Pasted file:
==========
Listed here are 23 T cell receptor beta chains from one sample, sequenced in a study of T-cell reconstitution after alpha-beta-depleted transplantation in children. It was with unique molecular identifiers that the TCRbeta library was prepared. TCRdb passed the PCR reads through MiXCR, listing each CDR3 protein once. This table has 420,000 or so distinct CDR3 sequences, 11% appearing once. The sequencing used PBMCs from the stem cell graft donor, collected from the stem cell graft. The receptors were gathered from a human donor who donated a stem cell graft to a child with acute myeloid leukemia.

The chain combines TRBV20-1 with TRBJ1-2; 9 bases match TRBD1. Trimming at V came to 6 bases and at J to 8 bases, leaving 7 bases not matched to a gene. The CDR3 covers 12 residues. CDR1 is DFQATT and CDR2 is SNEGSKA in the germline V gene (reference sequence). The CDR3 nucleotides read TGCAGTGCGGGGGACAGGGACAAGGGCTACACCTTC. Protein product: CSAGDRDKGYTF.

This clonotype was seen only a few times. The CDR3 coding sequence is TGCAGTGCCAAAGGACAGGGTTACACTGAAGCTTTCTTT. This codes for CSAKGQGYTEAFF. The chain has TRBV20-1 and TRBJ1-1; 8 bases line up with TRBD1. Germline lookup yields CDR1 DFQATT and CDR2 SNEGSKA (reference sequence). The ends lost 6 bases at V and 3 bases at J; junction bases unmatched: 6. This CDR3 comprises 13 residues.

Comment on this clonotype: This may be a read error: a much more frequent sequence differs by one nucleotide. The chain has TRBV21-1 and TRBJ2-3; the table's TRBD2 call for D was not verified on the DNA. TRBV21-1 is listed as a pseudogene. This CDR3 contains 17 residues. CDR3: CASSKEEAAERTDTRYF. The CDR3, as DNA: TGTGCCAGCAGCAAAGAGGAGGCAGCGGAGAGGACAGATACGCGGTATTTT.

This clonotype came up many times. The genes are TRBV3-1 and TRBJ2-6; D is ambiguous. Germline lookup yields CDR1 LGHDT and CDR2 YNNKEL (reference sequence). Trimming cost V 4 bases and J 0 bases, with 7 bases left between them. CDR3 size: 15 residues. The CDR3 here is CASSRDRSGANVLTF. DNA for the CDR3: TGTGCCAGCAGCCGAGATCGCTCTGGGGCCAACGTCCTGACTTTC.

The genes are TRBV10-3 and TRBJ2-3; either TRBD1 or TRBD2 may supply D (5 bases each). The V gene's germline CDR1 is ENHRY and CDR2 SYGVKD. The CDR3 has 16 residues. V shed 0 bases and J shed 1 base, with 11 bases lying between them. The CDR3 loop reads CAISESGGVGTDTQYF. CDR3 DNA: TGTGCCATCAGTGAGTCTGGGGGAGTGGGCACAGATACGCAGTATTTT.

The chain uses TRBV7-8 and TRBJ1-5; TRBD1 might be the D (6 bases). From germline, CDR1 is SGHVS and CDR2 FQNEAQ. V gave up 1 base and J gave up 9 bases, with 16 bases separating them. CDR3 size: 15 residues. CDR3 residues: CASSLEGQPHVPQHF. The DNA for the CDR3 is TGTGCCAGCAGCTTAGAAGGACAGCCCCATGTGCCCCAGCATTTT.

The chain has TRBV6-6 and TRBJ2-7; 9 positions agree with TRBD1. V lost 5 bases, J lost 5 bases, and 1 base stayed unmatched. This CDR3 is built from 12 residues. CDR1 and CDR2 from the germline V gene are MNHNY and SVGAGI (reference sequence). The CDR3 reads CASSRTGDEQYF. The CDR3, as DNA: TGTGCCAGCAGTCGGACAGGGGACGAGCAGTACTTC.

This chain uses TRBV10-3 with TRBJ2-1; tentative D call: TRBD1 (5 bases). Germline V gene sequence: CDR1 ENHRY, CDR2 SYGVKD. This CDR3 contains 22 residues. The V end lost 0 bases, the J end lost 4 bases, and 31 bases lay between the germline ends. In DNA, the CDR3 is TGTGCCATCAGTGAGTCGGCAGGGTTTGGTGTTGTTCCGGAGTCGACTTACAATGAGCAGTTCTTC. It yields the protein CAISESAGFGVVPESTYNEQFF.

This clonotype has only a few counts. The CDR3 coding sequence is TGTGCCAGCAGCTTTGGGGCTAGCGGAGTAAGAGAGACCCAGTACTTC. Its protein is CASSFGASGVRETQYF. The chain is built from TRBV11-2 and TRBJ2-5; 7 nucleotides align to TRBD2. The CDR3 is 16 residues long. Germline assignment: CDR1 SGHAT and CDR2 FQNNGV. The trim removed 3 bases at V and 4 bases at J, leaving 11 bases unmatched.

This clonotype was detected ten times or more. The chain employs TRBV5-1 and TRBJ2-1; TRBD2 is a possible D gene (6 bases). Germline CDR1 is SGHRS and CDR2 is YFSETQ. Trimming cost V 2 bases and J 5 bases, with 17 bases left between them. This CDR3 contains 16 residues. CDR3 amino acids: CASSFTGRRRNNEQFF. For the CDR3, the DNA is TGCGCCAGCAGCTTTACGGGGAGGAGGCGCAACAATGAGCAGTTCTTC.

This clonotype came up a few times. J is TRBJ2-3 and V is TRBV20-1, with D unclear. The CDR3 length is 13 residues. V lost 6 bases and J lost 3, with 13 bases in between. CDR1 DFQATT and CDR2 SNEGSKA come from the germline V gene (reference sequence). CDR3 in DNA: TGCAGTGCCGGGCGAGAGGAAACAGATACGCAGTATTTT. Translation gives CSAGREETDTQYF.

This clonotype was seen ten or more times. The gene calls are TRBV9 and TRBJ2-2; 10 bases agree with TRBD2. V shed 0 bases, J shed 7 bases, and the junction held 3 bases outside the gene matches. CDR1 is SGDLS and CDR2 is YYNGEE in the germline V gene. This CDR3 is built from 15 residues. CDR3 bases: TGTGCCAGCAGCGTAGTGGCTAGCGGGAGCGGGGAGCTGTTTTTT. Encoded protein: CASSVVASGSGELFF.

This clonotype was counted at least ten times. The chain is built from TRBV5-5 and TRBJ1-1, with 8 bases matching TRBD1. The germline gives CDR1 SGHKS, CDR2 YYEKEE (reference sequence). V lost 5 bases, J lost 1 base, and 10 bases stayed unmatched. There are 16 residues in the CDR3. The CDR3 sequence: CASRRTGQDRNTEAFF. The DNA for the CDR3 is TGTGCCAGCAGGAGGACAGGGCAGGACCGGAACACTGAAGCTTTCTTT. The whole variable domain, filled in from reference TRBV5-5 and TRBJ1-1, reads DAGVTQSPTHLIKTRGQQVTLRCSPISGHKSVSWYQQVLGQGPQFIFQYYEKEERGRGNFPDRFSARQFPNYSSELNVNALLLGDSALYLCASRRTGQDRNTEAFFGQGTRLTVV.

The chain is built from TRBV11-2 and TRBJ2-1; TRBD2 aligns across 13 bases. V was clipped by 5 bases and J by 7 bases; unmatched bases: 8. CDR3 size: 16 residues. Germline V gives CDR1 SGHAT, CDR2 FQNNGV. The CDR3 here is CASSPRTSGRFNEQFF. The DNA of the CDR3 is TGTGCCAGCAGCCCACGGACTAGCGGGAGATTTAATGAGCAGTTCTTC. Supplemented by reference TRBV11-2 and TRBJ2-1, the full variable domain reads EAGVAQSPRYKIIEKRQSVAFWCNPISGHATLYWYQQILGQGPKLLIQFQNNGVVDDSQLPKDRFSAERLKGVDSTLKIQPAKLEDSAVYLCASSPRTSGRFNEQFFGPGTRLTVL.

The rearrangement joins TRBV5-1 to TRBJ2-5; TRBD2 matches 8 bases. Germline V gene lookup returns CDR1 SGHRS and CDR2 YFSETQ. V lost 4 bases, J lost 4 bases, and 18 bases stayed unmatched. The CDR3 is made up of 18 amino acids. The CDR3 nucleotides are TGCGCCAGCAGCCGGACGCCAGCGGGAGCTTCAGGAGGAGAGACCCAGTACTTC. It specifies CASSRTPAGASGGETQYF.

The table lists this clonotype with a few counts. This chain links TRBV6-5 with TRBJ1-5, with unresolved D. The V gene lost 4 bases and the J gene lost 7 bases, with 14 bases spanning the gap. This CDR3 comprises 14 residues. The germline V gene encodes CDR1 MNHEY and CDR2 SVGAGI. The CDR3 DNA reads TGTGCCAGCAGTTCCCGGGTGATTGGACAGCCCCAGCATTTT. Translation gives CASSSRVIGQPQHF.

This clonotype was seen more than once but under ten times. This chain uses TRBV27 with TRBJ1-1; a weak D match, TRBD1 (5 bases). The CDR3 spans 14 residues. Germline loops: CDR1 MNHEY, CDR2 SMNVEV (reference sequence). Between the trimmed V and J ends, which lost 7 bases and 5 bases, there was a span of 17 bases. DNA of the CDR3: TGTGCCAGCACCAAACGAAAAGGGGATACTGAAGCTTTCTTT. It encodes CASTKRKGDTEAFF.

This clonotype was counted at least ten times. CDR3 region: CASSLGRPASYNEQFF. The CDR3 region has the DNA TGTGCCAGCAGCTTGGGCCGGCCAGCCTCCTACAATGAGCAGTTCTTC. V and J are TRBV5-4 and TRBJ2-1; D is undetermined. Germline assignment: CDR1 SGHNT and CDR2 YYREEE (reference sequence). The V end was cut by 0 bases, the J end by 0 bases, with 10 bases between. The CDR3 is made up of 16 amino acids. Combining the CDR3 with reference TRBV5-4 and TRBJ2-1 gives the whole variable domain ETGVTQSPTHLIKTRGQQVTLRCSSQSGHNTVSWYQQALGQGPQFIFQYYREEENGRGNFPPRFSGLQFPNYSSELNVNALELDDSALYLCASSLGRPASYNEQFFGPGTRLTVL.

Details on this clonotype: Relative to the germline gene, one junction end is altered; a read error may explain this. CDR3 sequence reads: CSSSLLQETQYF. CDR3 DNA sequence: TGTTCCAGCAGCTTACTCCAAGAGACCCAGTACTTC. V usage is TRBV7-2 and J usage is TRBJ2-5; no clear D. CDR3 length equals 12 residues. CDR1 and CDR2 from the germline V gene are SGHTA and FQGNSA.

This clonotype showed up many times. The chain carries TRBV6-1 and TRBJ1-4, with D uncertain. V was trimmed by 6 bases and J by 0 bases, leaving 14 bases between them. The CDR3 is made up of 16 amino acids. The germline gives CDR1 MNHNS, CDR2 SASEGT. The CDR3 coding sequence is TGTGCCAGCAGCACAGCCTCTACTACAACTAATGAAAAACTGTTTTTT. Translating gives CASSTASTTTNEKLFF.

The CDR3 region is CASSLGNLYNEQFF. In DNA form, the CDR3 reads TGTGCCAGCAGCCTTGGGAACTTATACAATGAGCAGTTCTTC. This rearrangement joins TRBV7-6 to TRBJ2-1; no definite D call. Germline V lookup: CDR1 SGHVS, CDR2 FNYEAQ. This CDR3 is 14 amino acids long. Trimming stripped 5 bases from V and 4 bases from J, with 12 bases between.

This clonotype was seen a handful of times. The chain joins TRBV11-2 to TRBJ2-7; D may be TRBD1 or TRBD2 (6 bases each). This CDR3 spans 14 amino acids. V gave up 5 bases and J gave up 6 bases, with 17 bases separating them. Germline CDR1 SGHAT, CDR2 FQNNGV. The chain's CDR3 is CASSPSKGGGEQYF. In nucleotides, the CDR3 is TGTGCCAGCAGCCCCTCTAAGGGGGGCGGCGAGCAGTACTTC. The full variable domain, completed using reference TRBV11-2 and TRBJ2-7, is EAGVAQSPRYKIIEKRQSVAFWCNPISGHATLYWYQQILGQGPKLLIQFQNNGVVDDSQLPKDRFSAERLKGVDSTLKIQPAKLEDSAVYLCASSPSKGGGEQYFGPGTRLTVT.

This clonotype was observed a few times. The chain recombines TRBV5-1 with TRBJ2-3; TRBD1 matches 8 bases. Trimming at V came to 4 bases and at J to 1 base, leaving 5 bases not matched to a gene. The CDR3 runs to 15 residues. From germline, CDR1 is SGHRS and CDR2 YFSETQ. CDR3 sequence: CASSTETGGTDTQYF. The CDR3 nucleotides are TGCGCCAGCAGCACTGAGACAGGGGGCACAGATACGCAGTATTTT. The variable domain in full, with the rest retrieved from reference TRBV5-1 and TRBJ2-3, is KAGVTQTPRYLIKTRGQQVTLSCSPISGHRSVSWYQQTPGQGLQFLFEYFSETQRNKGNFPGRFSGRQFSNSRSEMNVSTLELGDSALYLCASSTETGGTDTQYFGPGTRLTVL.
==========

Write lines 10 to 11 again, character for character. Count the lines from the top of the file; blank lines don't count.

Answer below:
This clonotype has only a few counts. The CDR3 coding sequence is TGTGCCAGCAGCTTTGGGGCTAGCGGAGTAAGAGAGACCCAGTACTTC. Its protein is CASSFGASGVRETQYF. The chain is built from TRBV11-2 and TRBJ2-5; 7 nucleotides align to TRBD2. The CDR3 is 16 residues long. Germline assignment: CDR1 SGHAT and CDR2 FQNNGV. The trim removed 3 bases at V and 4 bases at J, leaving 11 bases unmatched.

This clonotype was detected ten times or more. The chain employs TRBV5-1 and TRBJ2-1; TRBD2 is a possible D gene (6 bases). Germline CDR1 is SGHRS and CDR2 is YFSETQ. Trimming cost V 2 bases and J 5 bases, with 17 bases left between them. This CDR3 contains 16 residues. CDR3 amino acids: CASSFTGRRRNNEQFF. For the CDR3, the DNA is TGCGCCAGCAGCTTTACGGGGAGGAGGCGCAACAATGAGCAGTTCTTC.